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Stretching to the horizon for about 800 square km (309 square miles), the vast alluvial delta of the Rhône known as the Camargue is an austere, flat marshland, scoured by the mistral and swarmed over by mosquitoes. Between the endless flow of sediment from the Rhône and the erosive force of the sea, its shape is constantly changing. Even the Provençal poet Frédéric Mistral described it in bleak terms: "Ni arbre, ni ombre, ni âme" ("Neither tree, nor shade, nor a soul"). Yet its harsh landscape harbors a concentration of exotic wildlife unique in Europe, and its isolation has given birth to an ascetic and ancient way of life that transcends national stereotype. People find the Camargue intriguing, birds find it irresistible. The protected marshes lure some 400 species, including more than 160 in migration.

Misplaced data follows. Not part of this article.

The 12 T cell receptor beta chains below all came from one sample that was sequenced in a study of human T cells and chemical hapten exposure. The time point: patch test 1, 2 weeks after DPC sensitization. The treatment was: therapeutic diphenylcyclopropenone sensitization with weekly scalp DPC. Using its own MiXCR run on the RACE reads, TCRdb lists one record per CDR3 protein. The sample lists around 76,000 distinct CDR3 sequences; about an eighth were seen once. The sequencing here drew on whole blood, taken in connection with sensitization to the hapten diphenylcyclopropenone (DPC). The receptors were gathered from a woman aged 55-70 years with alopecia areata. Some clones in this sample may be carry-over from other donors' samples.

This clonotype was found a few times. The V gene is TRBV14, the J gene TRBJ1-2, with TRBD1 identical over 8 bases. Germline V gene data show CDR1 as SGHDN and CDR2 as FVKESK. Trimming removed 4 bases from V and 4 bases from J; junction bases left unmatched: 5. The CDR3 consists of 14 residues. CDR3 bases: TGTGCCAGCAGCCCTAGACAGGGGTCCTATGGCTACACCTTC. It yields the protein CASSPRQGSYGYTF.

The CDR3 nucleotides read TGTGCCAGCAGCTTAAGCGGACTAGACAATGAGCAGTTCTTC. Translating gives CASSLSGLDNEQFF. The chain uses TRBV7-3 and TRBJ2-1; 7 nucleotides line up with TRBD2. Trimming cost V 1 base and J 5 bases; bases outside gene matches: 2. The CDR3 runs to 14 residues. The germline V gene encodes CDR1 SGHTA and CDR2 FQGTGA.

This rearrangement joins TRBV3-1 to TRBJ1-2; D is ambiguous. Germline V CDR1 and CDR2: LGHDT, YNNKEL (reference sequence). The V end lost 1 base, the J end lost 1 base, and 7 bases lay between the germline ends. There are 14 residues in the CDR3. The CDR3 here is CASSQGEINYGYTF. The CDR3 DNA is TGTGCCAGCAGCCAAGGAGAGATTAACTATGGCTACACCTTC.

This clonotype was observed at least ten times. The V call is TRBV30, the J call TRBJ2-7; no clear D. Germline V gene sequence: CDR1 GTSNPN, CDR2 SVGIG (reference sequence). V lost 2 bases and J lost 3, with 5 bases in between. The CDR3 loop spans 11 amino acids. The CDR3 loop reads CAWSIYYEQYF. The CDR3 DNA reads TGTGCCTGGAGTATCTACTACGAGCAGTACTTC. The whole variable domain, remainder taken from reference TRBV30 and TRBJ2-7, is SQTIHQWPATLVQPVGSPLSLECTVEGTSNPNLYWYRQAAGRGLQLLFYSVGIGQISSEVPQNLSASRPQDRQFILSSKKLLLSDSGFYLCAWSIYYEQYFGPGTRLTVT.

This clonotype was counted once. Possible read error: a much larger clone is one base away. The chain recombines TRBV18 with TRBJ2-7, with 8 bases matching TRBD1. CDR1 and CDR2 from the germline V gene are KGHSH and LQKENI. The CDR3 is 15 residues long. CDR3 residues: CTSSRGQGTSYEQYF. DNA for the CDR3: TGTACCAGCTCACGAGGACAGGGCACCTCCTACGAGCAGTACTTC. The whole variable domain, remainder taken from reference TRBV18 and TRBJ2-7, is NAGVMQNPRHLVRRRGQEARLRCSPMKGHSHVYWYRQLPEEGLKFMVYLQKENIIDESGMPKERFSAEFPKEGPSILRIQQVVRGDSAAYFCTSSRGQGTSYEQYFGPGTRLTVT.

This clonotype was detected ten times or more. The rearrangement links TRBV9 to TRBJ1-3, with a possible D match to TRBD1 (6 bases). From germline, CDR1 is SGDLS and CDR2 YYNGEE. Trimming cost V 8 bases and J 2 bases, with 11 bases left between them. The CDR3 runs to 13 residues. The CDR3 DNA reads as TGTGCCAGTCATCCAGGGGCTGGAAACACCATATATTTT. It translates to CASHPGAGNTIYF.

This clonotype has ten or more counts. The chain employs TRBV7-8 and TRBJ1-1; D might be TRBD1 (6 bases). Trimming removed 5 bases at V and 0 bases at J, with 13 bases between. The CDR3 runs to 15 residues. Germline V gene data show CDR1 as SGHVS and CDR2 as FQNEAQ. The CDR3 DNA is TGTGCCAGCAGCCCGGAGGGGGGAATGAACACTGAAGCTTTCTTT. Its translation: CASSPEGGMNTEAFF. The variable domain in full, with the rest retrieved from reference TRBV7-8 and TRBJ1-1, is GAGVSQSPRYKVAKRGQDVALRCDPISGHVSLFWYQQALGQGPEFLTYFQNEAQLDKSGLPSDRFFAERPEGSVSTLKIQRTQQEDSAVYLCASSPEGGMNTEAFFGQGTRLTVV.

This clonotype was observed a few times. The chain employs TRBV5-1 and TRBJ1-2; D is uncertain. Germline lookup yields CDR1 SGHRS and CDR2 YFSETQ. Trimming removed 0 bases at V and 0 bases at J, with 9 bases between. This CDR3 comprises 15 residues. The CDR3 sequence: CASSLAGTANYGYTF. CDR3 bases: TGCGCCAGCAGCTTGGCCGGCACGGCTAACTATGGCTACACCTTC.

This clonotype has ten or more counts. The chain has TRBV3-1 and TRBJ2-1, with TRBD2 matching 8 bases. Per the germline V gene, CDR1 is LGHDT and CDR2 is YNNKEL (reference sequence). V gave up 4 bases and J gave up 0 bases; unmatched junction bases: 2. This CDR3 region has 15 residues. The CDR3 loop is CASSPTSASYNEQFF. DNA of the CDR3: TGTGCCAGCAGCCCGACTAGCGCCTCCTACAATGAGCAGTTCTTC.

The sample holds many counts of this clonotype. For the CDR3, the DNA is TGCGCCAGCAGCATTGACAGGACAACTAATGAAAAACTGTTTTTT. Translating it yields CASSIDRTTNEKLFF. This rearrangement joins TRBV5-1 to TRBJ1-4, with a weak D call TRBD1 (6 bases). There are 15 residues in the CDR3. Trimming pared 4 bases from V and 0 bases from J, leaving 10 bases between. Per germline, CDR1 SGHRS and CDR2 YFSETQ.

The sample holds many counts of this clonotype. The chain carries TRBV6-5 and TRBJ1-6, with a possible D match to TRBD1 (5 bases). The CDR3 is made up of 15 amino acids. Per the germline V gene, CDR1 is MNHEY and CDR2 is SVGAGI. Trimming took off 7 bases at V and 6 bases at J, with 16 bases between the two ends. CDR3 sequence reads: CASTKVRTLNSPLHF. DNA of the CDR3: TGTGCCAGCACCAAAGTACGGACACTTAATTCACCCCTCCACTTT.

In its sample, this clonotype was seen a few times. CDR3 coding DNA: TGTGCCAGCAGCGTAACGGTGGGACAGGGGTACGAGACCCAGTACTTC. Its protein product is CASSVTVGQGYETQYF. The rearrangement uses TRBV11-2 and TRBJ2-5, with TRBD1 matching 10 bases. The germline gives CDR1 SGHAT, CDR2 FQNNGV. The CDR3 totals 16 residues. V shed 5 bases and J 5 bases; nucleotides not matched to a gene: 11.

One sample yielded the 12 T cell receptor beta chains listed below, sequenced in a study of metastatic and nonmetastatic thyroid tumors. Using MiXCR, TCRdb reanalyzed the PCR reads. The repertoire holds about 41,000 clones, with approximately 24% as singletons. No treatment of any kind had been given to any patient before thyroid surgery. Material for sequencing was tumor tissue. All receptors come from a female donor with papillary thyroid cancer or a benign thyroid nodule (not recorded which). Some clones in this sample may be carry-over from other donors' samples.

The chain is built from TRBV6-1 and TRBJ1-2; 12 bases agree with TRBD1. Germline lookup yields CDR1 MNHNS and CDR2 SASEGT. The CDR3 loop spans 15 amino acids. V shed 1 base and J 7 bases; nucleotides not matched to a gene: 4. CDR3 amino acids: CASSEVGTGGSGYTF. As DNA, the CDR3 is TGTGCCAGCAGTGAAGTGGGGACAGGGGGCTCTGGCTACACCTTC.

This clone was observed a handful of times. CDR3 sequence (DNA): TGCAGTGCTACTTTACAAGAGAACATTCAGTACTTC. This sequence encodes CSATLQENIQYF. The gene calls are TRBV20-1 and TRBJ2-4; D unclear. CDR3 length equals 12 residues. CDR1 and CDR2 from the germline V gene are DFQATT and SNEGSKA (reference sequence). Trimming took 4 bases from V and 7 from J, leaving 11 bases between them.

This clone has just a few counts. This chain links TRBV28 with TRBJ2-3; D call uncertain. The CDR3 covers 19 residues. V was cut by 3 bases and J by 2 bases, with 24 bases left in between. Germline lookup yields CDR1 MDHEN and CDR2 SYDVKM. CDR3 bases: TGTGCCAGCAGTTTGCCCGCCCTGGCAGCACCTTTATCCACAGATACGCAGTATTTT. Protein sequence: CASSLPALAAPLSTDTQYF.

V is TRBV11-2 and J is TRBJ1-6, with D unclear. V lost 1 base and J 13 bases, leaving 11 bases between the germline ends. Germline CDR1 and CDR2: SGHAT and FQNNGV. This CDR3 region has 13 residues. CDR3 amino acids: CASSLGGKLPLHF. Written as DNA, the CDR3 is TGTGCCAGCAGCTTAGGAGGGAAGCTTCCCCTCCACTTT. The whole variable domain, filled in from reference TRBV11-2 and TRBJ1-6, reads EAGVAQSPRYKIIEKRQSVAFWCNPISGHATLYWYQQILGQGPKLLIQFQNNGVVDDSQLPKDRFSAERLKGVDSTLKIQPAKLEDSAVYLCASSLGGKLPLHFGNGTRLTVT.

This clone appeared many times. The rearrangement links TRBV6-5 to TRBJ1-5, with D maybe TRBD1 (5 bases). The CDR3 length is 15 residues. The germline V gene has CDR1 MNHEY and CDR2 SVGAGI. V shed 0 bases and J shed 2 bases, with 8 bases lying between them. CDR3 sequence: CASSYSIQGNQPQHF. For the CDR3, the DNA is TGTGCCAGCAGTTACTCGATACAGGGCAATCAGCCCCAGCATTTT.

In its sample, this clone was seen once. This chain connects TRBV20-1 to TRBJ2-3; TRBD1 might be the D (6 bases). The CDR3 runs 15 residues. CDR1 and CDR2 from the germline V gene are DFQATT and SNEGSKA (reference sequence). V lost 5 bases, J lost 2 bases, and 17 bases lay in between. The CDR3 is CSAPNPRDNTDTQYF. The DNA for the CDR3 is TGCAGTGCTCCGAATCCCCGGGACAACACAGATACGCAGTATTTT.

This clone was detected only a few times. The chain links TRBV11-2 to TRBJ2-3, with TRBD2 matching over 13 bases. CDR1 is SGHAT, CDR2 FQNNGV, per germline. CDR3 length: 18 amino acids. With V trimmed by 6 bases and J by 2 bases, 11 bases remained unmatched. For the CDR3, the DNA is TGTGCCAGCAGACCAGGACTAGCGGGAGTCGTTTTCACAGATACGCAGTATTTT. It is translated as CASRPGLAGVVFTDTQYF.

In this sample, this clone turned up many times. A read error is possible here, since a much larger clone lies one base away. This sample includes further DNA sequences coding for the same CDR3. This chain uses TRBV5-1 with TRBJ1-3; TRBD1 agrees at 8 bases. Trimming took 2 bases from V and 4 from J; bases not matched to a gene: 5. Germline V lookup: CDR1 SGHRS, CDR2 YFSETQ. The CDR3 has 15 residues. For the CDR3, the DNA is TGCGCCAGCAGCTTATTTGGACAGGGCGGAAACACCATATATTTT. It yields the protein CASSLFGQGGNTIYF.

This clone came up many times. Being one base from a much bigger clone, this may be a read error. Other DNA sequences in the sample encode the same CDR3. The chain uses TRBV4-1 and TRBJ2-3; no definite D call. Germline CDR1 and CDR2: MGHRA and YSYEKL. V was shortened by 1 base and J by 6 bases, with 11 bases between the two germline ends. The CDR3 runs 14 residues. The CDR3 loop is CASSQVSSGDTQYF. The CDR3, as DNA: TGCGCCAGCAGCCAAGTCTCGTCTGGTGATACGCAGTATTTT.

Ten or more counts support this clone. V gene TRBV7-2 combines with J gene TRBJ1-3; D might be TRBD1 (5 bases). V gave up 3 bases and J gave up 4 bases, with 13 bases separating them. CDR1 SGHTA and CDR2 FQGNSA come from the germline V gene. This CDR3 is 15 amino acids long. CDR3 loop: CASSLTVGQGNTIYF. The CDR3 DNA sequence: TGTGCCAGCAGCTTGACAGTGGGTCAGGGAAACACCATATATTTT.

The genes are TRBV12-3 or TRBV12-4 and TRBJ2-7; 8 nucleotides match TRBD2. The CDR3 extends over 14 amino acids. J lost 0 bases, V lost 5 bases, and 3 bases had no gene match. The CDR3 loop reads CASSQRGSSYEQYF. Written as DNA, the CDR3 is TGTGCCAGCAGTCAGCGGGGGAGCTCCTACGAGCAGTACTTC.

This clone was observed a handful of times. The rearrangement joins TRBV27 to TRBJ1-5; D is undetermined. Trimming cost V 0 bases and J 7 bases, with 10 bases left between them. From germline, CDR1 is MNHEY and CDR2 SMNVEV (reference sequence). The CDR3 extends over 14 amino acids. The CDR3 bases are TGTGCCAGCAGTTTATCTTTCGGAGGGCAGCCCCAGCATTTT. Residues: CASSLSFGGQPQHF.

The Camargue at a Glance
Elsewhere in Provence
- Abbaye de Montmajour
- Crillon le Brave
- Iles d'Hyères
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